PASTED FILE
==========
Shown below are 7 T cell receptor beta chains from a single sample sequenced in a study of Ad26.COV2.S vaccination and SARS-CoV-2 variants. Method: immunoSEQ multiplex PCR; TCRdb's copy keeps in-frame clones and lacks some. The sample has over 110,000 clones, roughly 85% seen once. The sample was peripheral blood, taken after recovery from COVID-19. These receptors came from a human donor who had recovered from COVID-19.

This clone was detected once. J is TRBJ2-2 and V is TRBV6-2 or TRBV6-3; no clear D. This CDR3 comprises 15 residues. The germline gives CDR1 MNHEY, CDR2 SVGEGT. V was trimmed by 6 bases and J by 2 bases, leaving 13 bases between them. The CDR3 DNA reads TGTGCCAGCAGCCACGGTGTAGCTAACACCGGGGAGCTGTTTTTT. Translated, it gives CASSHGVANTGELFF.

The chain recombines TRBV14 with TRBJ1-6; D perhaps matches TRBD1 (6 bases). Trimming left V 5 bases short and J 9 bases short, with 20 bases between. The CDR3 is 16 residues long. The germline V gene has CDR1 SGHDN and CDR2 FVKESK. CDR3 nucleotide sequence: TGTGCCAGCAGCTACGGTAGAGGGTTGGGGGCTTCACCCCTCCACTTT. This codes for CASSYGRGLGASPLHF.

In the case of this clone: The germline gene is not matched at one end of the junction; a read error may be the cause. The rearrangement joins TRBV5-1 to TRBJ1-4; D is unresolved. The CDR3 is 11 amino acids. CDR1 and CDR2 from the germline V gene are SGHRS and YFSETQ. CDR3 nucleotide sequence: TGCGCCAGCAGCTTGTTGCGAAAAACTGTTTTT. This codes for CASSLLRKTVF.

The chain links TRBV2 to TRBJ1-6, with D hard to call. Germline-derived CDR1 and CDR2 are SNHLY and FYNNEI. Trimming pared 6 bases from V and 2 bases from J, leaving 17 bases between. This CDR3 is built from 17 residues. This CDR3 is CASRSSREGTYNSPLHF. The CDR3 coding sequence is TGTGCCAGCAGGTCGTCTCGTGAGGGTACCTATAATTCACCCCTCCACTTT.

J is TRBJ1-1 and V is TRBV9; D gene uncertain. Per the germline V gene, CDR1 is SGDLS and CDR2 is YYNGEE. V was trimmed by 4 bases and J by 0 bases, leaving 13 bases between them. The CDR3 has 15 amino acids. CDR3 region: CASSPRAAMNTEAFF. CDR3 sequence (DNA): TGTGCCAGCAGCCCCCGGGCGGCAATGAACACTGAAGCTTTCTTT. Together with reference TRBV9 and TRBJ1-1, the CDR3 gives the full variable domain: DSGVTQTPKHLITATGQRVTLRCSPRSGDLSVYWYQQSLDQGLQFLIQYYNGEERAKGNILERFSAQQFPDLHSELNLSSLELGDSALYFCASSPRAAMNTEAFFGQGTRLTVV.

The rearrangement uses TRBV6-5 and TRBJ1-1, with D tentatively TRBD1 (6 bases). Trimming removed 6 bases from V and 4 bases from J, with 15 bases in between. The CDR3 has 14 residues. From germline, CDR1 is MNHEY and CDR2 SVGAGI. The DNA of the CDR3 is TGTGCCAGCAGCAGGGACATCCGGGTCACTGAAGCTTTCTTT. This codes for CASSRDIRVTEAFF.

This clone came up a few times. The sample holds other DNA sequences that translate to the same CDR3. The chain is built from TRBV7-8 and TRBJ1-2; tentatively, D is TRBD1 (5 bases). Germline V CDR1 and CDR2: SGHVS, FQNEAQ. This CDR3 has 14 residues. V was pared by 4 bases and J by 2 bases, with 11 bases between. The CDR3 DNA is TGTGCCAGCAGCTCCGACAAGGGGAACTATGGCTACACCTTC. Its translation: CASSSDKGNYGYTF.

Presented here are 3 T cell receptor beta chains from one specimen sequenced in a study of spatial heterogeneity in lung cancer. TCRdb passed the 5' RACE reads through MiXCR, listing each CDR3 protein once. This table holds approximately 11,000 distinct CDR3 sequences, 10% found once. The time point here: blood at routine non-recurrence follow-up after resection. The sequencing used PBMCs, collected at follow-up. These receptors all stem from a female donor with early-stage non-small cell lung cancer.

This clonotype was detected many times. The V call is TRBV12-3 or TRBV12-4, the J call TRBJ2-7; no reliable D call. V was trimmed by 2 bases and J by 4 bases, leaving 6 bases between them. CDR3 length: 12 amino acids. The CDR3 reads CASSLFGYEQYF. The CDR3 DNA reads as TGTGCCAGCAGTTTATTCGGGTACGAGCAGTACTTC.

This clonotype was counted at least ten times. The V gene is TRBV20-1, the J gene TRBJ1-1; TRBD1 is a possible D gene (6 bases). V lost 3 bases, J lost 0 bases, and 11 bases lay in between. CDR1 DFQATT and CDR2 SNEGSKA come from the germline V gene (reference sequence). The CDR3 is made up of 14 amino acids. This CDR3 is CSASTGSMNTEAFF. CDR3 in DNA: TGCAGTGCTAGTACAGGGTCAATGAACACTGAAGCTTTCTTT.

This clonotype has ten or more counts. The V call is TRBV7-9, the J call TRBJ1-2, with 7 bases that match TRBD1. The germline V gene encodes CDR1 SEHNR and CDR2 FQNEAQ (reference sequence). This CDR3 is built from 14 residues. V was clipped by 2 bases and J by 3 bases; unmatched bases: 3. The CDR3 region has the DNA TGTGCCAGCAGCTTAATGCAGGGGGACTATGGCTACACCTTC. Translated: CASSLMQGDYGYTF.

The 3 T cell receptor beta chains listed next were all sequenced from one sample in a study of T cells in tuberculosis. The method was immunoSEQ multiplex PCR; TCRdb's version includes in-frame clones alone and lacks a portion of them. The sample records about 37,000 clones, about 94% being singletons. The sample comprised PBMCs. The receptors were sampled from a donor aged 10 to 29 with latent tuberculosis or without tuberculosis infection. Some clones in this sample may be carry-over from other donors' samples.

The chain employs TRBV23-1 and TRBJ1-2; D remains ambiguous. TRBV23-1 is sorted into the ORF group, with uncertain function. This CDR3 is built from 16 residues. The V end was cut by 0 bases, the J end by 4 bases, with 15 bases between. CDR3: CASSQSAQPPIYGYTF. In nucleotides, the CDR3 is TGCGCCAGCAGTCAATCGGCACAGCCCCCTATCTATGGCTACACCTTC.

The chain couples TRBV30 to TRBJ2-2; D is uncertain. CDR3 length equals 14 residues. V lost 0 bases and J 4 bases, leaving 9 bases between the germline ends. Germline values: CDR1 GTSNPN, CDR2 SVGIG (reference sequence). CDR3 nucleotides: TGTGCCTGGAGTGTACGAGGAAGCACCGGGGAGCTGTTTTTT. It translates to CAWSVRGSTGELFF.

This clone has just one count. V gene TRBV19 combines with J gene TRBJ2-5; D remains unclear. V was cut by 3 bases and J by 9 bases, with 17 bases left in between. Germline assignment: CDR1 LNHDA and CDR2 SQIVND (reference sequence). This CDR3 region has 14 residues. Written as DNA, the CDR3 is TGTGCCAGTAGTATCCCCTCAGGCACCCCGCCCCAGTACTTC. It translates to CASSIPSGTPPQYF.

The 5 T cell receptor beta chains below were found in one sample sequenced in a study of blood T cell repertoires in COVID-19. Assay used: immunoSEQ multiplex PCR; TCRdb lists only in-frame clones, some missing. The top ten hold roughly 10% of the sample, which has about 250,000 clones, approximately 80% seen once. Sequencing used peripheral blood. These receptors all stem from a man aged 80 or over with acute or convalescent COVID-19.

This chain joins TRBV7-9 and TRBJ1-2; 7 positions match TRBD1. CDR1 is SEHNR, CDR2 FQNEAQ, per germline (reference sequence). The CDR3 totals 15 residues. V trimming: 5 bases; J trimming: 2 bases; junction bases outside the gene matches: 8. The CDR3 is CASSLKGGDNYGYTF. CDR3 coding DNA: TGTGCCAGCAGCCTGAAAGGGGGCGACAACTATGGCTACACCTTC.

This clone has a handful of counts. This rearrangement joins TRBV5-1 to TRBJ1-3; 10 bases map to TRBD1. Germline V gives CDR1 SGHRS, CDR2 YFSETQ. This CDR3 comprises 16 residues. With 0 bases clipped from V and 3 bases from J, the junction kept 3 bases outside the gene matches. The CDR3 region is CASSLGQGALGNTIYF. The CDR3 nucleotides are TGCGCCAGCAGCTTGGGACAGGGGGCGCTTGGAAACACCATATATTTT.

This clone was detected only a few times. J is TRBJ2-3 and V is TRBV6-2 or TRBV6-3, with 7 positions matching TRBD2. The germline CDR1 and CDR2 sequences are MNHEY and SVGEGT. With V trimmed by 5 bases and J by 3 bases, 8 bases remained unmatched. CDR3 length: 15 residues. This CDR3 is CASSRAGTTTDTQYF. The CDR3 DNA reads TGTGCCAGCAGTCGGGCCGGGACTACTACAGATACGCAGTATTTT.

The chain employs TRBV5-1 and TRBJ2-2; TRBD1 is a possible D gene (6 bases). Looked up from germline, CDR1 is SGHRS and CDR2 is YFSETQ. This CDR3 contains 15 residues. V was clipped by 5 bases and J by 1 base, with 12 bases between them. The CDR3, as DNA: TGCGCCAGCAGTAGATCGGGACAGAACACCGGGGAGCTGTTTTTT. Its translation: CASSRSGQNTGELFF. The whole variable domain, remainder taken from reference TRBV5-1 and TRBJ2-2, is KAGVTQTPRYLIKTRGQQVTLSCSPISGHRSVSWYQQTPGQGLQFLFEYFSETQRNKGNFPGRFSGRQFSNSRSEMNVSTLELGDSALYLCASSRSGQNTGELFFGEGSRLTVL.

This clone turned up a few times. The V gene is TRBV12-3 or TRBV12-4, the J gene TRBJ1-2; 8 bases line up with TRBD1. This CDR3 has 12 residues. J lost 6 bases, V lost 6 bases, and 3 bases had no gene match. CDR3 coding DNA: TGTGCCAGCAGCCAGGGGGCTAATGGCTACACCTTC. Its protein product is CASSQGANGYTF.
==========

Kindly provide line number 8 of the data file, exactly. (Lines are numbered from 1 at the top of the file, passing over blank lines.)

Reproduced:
This clone came up a few times. The sample holds other DNA sequences that translate to the same CDR3. The chain is built from TRBV7-8 and TRBJ1-2; tentatively, D is TRBD1 (5 bases). Germline V CDR1 and CDR2: SGHVS, FQNEAQ. This CDR3 has 14 residues. V was pared by 4 bases and J by 2 bases, with 11 bases between. The CDR3 DNA is TGTGCCAGCAGCTCCGACAAGGGGAACTATGGCTACACCTTC. Its translation: CASSSDKGNYGYTF.